Near York Boulevard, in the path of exhaust fumes, road salt, icy wind and summer heat is the first thing planted in the Royal Botanical Gardens Rock Garden in 1930, a Cryptomeria. It’s an odd tree, an evergreen native to Japan and happier in warmer climates.
The survival of the plant tagged 001 is symbolic of the story of the Rock Garden, an idea hatched by the visionary city of Hamilton Parks Board and built in an abandoned quarry. It’s been both marvelous and menacing, with beautiful but ragged stone paths, a lack of water and challenging growing conditions.
But now after a $20 million dollar rejuvenation, the first in its 86-year history, it reopens as the David Braley and Nancy Gordon Rock Garden. They donated $2 million toward the project.
The Cryptomeria is now backstopped by the new visitor centre containing event space and a restaurant. The centre with its graceful, curving stonewalls, and leaf shaped roof is a much better introduction to the Rock Garden. Previously visitors walked through a dank tunnel under York Boulevard to get there.
The story of the Cryptomeria was told to me on one of my first visits to the renewed Rock Garden by Peter Wickett, the head gardener there for 24 years and now retired. Wickett and others who worked there, needed to be part mule to tough out the climbs up and down the rocky paths to weed and plant. He, like many others had concerns about the redo of the Rock, mainly about the majestic old trees and how, or if they would be preserved.
“They’ve resolved major issues,” he says of the new design, “they’ve addressed accessibility, the issue of seasonal interest, and attempted to respect original plant material.”
That sums up a lot of the changes visitors will see, when it opens to the public May 20th. While many of the original stepping stone paths down the edges of the bowl remain, new graceful stone stairs with railings have been added. Aldershot Landscape Contractors of Burlington did the heavy lifting of stonework and plantings.
“We’re not afraid of difficulty, it sets us aside from the norm,” Bill DeLuca, company president told me as we chatted in the beautiful stone courtyard near the entrance to the garden. “This kind of project is not a regular occurrence in Hamilton, we were happy to work here.”
DeLuca’s crews were on site for nearly two years, and through two of our most severe winters. In the entrance courtyard two crews of eight worked for three months to build intricate stone walls and lay limestone paving.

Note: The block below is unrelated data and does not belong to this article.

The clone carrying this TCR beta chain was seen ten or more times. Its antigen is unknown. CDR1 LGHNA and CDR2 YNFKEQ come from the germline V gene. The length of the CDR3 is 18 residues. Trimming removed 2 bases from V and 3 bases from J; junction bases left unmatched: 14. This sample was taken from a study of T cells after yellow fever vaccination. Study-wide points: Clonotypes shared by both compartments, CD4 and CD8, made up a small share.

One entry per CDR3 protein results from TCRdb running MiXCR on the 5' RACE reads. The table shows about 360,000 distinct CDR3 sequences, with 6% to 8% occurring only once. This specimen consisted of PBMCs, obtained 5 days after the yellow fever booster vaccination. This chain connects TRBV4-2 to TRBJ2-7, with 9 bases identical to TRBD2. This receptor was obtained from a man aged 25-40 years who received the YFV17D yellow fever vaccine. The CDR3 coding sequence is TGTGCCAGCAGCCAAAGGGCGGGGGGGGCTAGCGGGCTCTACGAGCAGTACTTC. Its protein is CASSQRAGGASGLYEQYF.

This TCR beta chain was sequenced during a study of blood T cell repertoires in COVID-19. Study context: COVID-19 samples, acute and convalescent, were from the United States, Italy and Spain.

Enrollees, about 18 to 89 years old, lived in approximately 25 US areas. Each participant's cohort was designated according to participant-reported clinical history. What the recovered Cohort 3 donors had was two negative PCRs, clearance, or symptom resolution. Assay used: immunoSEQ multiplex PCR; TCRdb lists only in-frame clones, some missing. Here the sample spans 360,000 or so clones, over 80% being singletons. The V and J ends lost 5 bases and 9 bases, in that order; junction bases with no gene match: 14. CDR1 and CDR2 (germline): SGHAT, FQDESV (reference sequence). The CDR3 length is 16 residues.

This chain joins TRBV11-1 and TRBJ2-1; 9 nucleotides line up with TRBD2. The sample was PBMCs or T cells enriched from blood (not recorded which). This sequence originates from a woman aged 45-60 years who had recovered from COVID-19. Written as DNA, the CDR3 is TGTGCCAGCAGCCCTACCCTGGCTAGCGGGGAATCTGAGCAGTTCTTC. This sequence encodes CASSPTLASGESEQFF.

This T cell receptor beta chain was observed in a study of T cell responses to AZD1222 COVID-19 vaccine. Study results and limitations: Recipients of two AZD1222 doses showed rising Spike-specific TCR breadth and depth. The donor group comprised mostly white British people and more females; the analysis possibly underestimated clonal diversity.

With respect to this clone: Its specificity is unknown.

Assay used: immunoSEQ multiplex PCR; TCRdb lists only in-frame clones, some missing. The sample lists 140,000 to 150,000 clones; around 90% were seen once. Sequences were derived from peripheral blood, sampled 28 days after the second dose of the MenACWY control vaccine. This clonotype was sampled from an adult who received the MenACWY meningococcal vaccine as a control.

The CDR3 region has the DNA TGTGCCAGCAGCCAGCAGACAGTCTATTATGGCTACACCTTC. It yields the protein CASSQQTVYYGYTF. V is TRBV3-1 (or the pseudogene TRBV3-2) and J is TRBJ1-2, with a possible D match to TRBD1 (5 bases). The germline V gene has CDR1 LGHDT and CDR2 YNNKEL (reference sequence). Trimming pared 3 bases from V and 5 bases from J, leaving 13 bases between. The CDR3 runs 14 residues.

The design of the Rock Garden was done by Janet Rosenberg & Studio Inc. of Toronto. But as DeLuca indicated, a drawing is one thing, working on steep terrain is something else. Stone had to be pieced together in mock-ups and then rejigged as stairs and walls were constructed. In addition to new stairways, a wide sloping paved path, suitable for strollers and wheelchairs increases access to the bottom bowl of the garden.
I visited the partially complete Rock Garden last summer when the trees were leafed out and was happy to see so many of the original plants on the slope, the firs, pines, bald cypress, the majestic Korean maple, and Katsura trees. In the new design, exotic evergreens have been added, and more native trees and shrubs. In all the RBG says there are 42,000 new plants, and about 20,000 original plants remain.
The dramatic change comes in the bottom of the bowl, gone are the mass plantings of tulips and daffodils, followed by masses of annuals. That sort of labour intensive approach to gardening isn’t sustainable according to RBG CEO Mark Runciman. “We’ve added drought tolerant plants, pollinators, and native species, to reduce maintenance, we have to garden in a new way.”
So with lots of perennials, the “show in the bowl” should be long lasting, and with the addition of night lighting, and the rebuilt ponds and streams the Rock Garden is designed to be a year-round destination. Many think it might be at its most beautiful in the fall and winter.
I hope people come in droves, the RBG needs the money. They have endless acres to care for, not enough staff, and sometimes it shows. It’s not like the old days as described by my friend Peter Thompstone, who worked there in 1970. “I remember my summers at the rock garden very fondly and the hours I spent tying-up hundreds of snapdragons in perfectly straight row-upon-rows and how my back ached terribly, afterwards.”
So with more show and sizzle it’s a new era at the Rock Garden, and as Burlington councillor Rick Craven said at the opening, “Bring on the brides!”
Written by: Kathy Renwald